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Concerns Over Slow Pace of Road Construction

Rift Valley Regional Commissioner Chimwaga Mongo has decried the slow pace at which the 87-kilometre stretch of Kisiriri – Mau Narok – Njoro highway was being constructed.

 

Mongo who spoke when he led the Regional Implementation Committee in assessing and monitoring the project, castigated the contractor for having done only 25 percent of work, 21 months after the construction was launched.

 

“We are here to confirm that the contractor adheres to the laid down timelines and that he does a quality job. Now we are concerned that 21 months out of the 30 months timeline period set, the work completed is only 25 percent,” he said.

 

Mongo who was accompanied by officers from the Presidential Delivery Unit, Kenya National Highways Authority (KeNHA), National Land Commission (NLC) and National Environment Management Authority (NEMA), asked the contractor to write a work plan on how he intends to complete the remaining work, within the set timeline and hand it over to the government.

 

The Commissioner also put on notice, residents who had encroached on to the road reserve, saying they risked being evicted forcibly.

 

“Some traders have built kiosks on the road side while others have extended their fences on the road reserve. They should be warned that these will be destroyed to create room for an expansive road,” he said.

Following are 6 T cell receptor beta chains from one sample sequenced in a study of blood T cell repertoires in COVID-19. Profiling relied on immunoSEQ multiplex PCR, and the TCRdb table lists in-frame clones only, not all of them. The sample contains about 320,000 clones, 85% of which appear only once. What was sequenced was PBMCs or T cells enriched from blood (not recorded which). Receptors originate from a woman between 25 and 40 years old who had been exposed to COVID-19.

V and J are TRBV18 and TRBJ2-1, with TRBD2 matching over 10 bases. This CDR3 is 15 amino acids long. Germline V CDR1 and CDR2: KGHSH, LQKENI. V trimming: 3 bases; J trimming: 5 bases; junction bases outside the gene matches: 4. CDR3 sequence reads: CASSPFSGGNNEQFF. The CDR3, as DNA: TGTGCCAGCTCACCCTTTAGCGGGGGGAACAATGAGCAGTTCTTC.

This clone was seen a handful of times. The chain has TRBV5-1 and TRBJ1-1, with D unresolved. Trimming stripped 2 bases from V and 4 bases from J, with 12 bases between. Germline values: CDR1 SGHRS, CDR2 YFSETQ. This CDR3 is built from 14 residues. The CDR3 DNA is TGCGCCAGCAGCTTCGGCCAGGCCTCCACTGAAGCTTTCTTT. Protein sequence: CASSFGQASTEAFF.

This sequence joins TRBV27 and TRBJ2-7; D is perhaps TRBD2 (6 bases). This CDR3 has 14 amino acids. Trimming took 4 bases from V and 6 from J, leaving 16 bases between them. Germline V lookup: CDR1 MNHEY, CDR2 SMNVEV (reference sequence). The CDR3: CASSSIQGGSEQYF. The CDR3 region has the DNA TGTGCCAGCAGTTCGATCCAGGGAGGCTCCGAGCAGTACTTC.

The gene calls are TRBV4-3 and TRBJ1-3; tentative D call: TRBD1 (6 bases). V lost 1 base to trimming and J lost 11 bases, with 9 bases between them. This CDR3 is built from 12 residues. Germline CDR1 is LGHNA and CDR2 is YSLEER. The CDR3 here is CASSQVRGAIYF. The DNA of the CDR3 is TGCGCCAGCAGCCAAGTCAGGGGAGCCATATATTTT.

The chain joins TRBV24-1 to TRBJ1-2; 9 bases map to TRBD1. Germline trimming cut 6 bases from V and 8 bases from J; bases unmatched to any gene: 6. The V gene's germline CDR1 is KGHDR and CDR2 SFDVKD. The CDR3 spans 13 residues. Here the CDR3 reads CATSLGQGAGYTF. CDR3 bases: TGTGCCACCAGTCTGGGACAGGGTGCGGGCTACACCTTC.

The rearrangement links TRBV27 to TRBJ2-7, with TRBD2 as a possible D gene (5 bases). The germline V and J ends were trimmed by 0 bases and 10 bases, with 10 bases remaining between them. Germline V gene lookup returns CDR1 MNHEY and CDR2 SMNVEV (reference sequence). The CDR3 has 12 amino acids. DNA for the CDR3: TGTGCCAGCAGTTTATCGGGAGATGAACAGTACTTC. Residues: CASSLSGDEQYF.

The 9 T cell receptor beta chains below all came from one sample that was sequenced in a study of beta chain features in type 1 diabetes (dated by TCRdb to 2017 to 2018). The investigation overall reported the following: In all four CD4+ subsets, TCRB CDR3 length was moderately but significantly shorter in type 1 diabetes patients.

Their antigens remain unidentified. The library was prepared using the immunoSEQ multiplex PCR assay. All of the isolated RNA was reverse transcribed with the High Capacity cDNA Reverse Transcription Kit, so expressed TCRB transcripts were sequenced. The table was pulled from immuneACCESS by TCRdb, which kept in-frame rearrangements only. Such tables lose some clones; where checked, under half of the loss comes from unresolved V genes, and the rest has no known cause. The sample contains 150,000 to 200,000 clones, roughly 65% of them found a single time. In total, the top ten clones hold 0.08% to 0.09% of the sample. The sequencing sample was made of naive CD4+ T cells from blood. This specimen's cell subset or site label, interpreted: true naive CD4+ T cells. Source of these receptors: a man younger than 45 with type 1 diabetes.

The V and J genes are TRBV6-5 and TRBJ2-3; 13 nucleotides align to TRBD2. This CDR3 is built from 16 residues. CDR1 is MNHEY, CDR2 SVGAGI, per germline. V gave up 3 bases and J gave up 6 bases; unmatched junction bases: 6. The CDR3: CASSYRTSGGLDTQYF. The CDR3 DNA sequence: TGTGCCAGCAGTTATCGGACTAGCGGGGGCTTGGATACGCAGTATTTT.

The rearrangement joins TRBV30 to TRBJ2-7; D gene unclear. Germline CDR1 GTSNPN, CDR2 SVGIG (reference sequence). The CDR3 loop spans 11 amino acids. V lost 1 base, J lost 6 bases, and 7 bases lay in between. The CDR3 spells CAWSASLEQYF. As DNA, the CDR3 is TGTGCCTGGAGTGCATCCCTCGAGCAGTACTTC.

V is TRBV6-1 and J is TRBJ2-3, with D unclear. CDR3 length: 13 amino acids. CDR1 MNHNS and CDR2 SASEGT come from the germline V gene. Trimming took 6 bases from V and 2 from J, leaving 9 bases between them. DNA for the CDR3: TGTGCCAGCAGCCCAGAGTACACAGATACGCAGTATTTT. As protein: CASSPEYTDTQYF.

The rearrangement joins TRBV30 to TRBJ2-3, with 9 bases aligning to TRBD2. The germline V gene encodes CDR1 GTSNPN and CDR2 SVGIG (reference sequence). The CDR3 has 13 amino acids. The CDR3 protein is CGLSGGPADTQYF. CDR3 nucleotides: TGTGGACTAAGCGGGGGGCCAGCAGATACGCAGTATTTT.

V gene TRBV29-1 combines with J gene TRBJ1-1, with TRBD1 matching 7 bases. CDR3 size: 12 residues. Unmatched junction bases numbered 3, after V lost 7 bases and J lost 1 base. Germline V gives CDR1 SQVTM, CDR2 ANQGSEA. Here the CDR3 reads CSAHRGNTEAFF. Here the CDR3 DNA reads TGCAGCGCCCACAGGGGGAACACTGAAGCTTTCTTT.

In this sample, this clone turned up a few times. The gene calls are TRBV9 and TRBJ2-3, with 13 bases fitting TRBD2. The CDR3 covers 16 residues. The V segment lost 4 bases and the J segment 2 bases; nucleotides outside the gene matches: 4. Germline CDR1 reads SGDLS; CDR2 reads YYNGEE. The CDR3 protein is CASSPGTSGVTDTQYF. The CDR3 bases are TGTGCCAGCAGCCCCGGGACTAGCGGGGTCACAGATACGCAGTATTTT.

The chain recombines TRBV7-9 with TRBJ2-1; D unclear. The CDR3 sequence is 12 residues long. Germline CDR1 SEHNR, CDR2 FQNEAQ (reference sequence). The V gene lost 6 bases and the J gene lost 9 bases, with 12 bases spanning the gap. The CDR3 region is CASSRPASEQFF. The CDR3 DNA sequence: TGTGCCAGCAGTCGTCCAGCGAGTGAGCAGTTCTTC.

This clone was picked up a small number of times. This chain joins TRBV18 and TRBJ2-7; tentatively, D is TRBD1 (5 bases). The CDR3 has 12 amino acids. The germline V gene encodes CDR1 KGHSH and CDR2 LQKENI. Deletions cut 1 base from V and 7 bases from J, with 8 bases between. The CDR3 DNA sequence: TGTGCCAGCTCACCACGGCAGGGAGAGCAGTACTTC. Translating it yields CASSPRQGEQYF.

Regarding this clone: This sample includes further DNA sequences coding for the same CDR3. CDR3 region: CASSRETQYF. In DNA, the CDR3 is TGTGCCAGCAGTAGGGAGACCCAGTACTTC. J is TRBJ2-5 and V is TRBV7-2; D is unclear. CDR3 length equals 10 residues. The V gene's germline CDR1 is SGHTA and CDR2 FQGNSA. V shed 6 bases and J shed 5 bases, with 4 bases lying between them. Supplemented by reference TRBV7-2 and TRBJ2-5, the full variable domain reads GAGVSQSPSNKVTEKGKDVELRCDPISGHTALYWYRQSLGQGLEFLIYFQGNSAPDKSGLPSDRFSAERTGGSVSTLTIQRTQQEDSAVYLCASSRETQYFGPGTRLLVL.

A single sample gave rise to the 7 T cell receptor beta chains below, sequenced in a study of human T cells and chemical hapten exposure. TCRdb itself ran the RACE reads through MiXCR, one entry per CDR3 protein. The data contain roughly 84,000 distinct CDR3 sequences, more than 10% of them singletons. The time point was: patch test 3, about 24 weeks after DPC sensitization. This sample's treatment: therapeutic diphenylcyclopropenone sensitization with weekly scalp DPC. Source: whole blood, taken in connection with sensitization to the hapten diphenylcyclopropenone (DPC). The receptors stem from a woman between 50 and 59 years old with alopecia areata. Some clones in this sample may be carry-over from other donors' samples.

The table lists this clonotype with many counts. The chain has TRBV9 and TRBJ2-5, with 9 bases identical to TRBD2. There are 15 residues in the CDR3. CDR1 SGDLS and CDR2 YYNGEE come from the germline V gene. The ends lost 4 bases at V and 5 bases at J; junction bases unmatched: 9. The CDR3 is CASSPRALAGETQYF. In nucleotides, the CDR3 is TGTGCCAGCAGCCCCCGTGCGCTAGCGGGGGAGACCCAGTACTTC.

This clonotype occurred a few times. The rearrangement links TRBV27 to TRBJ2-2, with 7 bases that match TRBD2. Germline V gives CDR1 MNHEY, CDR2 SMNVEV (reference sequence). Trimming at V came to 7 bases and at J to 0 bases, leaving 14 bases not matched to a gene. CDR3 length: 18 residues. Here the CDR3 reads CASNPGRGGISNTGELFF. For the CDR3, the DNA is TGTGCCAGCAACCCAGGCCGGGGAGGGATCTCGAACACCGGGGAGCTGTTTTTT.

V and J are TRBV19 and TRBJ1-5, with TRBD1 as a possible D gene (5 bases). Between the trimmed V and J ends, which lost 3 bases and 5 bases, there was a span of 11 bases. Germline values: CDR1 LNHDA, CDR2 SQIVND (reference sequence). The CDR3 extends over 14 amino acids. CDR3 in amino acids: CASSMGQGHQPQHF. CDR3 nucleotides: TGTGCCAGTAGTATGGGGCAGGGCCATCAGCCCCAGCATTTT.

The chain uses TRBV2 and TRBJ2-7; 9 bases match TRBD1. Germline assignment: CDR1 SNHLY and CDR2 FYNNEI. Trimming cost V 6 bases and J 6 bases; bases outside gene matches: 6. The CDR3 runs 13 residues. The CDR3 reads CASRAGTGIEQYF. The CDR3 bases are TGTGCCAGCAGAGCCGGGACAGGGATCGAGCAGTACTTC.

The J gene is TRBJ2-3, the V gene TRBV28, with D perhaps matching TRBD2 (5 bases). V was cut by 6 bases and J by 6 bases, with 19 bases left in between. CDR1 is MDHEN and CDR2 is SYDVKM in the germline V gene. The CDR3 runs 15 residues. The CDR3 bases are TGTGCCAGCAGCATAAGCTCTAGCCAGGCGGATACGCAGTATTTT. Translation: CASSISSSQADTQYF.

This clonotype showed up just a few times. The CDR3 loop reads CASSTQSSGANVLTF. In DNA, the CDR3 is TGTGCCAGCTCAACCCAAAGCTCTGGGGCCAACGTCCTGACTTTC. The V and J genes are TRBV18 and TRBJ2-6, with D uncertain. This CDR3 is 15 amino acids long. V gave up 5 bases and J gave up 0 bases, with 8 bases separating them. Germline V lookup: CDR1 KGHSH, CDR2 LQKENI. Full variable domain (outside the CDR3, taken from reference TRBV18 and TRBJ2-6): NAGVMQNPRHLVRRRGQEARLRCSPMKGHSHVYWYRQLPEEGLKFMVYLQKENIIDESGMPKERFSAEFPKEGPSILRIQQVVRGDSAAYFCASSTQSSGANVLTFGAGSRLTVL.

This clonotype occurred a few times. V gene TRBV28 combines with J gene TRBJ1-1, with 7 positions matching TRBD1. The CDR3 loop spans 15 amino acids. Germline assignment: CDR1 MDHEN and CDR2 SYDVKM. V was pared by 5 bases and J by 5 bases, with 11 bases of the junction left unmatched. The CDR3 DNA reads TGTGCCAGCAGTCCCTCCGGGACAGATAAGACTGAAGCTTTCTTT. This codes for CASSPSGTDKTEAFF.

At the same time, Mongo called on officials from Kenya Power to work closely with the contractor and relocate the posts that are on the road reserve.

 

“We do not want any more excuses; the construction of this road should be completed within the set timelines. All government officials should play their role to ensure there is no obstacle towards its completion,” he said.

 

The construction of the road to bitumen standards was launched by President Kenyatta in July 2017 and was expected to be completed 30 months later.

 

Its completion will be a big plus to the residents in the food rich area that borders Maasai Mau forest as they will transport their produce to the market with ease.

 

“We used to sell our farm produce only one way in Narok town. After the completion of the road, it will be easy to move to Nakuru and other towns to sell our goods,” said Monica Morgan a farmer in Kisiriri.

Morgan who owns 20 acres of land in which she plants maize, potatoes, beans and vegetables said for many years, farmers had been incurring losses because of impassable roads, especially during rainy seasons, forcing their produce to rot in the shambas.

 

She expressed optimism that the construction of the road will open up way to many vehicles using the highway hence most of their produce will be sold to the road users.

 

Residents of Mau area have in the past held demonstrations to pressure the government to build the road but their cry mostly fell on deaf ears.

 

Politicians campaigning to be elected in office mostly took advantage of the road where they promised to prioritise it, once they get in office, but they did very little upon ascendance to power.

 

Olokruto, Ololopil and Oposumuru wards that are in the Narok Mau region where the road is passing, are the main food baskets of the county as the area experiences rain throughout the year.

 

By Ann Salaton

 

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